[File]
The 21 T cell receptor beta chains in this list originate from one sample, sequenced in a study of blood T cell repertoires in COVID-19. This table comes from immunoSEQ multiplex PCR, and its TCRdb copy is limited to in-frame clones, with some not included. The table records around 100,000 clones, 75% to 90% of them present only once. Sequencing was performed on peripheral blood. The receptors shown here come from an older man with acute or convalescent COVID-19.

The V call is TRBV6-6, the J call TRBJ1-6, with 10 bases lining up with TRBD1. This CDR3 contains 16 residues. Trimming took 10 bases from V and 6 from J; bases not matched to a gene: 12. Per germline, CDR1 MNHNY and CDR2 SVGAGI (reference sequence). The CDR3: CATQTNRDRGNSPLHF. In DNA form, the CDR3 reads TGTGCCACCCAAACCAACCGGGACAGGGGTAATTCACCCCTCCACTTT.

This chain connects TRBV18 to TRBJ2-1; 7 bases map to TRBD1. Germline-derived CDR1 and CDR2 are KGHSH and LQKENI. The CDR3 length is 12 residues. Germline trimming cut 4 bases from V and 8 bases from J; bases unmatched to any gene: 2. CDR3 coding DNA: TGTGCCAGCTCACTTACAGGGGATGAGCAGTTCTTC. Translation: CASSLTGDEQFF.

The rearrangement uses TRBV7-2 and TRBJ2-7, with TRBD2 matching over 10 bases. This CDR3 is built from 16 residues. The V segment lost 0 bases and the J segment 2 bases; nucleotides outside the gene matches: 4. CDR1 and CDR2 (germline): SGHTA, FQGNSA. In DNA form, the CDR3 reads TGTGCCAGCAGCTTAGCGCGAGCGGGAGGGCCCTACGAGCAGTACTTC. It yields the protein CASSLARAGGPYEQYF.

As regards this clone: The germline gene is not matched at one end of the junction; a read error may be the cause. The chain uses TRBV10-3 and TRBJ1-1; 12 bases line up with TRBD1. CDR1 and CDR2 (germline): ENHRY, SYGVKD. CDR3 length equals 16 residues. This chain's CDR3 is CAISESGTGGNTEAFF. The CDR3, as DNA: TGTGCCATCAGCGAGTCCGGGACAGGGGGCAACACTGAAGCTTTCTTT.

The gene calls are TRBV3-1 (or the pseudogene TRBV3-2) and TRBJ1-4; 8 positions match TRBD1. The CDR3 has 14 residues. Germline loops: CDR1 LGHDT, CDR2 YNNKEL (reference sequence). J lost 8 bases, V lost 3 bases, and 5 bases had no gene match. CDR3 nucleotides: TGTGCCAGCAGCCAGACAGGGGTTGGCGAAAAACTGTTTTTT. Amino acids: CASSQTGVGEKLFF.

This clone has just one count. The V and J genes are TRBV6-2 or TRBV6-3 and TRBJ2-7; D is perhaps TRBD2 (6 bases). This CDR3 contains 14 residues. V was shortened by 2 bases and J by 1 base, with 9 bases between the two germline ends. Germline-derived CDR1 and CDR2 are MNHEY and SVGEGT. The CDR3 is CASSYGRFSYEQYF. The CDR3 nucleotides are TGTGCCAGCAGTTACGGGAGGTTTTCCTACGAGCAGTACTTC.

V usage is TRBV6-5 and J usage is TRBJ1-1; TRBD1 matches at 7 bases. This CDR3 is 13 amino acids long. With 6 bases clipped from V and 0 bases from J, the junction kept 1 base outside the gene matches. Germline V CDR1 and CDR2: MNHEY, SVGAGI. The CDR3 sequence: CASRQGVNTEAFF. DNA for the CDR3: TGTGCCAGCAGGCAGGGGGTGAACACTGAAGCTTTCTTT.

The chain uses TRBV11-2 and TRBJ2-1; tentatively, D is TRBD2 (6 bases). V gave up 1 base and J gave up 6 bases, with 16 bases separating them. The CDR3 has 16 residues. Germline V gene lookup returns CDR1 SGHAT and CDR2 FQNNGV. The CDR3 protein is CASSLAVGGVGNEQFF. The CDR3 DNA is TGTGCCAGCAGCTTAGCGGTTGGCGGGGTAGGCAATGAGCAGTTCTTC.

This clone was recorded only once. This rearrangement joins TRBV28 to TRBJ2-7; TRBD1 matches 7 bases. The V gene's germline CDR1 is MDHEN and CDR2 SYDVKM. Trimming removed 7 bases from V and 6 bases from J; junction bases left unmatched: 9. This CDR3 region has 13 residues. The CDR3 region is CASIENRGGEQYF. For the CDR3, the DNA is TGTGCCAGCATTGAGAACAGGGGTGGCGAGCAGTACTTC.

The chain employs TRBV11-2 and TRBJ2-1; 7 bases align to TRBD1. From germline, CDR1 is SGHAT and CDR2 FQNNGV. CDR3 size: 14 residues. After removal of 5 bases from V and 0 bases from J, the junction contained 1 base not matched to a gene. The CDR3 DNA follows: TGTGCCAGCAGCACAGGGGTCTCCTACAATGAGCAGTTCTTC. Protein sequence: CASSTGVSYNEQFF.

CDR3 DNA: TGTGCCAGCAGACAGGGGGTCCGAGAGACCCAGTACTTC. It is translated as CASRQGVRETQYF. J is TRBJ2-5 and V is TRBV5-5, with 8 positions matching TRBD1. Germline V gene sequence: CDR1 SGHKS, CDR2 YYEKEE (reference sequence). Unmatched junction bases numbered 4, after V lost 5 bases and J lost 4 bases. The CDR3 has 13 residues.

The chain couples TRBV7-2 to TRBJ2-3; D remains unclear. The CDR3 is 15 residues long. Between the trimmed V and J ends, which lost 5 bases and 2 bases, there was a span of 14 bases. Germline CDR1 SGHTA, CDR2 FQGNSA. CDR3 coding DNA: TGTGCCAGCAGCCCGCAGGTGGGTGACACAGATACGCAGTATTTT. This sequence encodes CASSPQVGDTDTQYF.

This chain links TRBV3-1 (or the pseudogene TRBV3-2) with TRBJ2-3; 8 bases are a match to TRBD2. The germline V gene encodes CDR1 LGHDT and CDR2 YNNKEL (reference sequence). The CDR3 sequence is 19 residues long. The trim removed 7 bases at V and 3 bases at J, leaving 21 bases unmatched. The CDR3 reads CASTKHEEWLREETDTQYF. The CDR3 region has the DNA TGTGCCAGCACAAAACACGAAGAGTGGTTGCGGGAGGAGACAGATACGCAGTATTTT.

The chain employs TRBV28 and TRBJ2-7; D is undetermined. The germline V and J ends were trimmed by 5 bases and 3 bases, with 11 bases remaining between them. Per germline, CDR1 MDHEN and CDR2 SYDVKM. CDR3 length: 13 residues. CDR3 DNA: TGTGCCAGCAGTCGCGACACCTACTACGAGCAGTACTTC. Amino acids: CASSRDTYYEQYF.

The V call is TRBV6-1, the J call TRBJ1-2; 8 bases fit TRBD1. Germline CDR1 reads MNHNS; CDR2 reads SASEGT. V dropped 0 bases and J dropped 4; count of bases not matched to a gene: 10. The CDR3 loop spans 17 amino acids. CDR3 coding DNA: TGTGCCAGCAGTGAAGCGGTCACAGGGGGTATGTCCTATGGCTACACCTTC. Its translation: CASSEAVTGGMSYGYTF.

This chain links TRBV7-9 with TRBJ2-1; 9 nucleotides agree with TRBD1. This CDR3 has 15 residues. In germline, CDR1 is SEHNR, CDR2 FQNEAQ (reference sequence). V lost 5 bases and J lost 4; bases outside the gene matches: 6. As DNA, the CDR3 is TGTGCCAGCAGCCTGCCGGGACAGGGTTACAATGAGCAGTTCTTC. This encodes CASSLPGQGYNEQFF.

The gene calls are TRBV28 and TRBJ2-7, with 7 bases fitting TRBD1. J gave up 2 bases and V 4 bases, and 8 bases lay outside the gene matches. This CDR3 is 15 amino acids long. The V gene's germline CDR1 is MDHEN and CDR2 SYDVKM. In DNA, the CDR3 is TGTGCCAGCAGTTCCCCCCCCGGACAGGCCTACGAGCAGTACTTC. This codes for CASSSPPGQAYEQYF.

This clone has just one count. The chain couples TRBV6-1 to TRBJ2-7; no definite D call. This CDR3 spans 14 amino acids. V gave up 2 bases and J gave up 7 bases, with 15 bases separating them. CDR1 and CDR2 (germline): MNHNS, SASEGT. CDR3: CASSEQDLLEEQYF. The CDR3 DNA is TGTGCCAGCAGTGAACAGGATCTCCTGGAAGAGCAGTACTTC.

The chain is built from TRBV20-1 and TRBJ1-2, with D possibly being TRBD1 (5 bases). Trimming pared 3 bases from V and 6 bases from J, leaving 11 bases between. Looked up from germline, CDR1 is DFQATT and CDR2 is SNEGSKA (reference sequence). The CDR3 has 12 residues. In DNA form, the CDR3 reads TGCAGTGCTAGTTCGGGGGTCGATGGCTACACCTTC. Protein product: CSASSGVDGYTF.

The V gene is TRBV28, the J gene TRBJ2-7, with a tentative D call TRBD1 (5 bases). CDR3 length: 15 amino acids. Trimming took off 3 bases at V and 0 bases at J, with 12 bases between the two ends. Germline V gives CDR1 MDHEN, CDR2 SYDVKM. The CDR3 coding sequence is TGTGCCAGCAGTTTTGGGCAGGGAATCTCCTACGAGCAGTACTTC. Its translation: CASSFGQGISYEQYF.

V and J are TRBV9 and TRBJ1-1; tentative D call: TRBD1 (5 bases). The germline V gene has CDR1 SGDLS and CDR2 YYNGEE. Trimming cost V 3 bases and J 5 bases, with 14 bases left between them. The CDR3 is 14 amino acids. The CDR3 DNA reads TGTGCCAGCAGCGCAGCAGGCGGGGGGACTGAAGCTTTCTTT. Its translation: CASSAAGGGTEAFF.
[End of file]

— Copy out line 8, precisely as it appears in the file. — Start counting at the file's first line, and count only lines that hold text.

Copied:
V usage is TRBV6-5 and J usage is TRBJ1-1; TRBD1 matches at 7 bases. This CDR3 is 13 amino acids long. With 6 bases clipped from V and 0 bases from J, the junction kept 1 base outside the gene matches. Germline V CDR1 and CDR2: MNHEY, SVGAGI. The CDR3 sequence: CASRQGVNTEAFF. DNA for the CDR3: TGTGCCAGCAGGCAGGGGGTGAACACTGAAGCTTTCTTT.